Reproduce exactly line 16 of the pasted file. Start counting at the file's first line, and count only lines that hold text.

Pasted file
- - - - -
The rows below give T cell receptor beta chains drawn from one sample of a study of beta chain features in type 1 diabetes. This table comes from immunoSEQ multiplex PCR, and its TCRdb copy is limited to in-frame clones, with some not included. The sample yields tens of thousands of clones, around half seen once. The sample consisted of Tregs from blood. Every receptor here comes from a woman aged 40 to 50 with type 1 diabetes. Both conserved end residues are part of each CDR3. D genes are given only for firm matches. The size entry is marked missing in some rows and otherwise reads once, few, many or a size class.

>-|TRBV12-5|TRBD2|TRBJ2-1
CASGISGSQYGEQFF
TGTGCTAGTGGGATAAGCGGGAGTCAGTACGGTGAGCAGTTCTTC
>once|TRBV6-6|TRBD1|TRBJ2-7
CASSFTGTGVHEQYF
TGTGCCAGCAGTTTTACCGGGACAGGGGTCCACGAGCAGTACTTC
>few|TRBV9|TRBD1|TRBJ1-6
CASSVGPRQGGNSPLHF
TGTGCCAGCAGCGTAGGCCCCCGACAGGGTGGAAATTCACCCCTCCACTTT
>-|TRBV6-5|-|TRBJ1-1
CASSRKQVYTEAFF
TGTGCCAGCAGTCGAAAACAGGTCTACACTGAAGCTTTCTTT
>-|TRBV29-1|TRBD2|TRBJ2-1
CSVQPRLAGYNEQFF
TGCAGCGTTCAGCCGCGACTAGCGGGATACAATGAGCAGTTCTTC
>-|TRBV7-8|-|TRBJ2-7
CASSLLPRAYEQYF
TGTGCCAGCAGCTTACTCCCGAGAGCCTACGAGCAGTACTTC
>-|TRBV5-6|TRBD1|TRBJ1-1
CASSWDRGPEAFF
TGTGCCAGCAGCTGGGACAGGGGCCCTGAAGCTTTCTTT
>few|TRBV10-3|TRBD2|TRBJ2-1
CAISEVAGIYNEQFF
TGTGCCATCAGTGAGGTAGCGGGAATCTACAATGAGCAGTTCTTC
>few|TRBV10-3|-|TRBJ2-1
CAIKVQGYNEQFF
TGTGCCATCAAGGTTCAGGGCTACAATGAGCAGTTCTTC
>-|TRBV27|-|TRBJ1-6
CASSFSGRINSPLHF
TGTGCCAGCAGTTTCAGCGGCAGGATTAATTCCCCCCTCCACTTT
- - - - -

TGCAGCGTTCAGCCGCGACTAGCGGGATACAATGAGCAGTTCTTC